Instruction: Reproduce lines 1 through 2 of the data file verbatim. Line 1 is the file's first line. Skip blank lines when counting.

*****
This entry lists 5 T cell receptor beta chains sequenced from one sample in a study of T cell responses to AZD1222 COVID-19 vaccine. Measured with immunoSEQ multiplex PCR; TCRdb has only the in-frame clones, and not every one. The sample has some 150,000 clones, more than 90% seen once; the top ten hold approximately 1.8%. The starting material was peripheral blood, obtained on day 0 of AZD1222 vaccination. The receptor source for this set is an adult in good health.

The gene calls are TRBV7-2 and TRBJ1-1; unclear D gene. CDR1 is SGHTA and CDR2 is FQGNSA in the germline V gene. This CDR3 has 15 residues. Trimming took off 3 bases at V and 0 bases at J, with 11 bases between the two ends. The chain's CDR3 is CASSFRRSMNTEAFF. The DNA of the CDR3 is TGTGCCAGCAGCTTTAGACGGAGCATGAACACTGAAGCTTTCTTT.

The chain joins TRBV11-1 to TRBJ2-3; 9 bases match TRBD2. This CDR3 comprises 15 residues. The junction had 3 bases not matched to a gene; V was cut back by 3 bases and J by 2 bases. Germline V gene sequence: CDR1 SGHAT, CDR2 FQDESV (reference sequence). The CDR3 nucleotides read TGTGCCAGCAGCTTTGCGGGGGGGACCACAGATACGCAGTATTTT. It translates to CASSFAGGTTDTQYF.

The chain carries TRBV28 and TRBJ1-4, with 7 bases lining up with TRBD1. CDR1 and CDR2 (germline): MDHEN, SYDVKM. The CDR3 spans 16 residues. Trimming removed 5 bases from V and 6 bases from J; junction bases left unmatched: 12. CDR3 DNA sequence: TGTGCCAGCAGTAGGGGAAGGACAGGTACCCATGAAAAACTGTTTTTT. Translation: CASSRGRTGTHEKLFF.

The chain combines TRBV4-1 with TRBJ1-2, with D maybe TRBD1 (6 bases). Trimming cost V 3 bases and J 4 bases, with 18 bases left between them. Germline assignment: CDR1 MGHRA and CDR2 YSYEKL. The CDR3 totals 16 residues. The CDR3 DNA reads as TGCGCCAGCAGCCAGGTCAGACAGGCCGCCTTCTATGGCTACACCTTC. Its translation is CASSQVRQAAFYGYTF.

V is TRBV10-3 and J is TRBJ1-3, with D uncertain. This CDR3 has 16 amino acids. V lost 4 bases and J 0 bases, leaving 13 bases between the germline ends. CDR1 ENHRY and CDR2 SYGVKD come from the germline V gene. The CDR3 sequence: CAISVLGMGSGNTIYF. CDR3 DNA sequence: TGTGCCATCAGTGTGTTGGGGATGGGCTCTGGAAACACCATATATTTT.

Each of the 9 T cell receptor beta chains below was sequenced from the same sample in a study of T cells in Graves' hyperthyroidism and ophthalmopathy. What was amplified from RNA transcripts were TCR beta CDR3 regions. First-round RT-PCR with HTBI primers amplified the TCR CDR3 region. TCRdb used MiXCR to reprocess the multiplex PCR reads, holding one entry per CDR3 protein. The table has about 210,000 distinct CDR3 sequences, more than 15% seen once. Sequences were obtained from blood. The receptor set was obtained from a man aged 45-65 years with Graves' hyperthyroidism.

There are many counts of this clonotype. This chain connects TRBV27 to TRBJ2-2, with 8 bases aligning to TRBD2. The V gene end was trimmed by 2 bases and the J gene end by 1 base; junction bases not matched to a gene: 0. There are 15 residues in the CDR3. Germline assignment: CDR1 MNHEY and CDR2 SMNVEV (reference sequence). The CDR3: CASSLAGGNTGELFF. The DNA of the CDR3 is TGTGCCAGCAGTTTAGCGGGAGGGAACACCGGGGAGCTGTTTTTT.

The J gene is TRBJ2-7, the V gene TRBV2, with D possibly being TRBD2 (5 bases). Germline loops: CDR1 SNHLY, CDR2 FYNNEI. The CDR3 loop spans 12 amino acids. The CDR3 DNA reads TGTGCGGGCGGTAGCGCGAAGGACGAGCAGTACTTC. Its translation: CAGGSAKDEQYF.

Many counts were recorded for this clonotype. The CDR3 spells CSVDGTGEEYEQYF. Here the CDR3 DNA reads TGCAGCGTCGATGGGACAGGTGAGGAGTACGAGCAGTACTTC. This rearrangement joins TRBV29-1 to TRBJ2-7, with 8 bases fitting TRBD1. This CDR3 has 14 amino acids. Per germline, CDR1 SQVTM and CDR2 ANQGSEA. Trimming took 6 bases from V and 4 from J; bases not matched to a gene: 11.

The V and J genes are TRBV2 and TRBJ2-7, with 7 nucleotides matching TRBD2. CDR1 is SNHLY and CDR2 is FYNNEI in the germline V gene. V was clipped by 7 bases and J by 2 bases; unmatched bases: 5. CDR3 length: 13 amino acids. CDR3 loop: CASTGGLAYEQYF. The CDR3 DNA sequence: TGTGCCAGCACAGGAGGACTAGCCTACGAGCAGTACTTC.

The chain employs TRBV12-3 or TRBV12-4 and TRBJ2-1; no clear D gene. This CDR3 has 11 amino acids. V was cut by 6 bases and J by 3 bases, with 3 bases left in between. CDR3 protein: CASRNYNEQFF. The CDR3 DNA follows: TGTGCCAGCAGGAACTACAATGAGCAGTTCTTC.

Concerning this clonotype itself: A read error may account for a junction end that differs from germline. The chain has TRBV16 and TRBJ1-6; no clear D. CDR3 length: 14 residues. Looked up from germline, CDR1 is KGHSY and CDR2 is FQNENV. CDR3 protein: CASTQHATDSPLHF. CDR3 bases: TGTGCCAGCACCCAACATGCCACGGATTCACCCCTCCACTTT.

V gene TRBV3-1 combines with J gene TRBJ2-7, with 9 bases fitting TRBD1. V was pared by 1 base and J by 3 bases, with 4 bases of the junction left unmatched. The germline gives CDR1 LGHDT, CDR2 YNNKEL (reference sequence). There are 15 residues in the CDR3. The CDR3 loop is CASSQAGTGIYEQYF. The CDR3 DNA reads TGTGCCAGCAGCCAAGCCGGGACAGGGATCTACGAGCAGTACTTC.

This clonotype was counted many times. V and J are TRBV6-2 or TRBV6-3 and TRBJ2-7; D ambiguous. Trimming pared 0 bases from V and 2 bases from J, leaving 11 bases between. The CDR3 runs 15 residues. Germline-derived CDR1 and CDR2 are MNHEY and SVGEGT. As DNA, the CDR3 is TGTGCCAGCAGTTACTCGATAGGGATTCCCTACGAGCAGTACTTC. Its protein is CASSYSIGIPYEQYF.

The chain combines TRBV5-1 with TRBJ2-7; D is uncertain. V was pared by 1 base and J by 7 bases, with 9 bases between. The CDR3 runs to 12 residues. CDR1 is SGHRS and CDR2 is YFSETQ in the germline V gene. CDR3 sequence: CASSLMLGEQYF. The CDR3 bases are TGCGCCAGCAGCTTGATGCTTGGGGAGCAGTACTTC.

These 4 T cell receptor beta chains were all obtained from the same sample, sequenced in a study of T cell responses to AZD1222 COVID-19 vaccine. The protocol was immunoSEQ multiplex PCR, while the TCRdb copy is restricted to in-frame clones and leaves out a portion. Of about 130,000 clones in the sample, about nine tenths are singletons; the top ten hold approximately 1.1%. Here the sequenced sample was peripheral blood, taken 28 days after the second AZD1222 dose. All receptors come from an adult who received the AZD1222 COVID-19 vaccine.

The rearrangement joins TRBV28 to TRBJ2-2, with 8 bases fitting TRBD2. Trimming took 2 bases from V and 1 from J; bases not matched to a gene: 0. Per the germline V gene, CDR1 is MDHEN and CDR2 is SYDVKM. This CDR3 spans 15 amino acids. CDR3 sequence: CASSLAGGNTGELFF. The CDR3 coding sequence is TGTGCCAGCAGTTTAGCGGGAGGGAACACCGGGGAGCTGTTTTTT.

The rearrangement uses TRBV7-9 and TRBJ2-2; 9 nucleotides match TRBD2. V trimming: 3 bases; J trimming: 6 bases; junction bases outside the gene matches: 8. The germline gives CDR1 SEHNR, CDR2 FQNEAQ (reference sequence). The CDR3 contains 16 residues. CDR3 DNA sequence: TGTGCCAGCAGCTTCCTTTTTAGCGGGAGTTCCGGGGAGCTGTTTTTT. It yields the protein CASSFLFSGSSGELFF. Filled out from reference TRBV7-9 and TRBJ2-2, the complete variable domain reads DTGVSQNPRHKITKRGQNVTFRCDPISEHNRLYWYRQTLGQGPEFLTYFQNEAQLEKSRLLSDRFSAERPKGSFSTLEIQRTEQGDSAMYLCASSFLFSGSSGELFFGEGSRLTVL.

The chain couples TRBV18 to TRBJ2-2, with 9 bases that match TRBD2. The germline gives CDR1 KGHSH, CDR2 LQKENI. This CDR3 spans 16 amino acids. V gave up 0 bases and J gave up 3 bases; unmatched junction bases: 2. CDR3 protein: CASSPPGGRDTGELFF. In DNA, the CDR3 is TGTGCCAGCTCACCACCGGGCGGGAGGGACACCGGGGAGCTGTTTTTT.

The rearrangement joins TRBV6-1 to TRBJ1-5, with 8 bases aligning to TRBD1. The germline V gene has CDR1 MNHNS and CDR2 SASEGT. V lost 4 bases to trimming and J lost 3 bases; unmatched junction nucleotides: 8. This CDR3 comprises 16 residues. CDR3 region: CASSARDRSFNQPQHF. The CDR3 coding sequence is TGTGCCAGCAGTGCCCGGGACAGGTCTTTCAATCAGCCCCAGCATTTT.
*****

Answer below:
This entry lists 5 T cell receptor beta chains sequenced from one sample in a study of T cell responses to AZD1222 COVID-19 vaccine. Measured with immunoSEQ multiplex PCR; TCRdb has only the in-frame clones, and not every one. The sample has some 150,000 clones, more than 90% seen once; the top ten hold approximately 1.8%. The starting material was peripheral blood, obtained on day 0 of AZD1222 vaccination. The receptor source for this set is an adult in good health.

The gene calls are TRBV7-2 and TRBJ1-1; unclear D gene. CDR1 is SGHTA and CDR2 is FQGNSA in the germline V gene. This CDR3 has 15 residues. Trimming took off 3 bases at V and 0 bases at J, with 11 bases between the two ends. The chain's CDR3 is CASSFRRSMNTEAFF. The DNA of the CDR3 is TGTGCCAGCAGCTTTAGACGGAGCATGAACACTGAAGCTTTCTTT.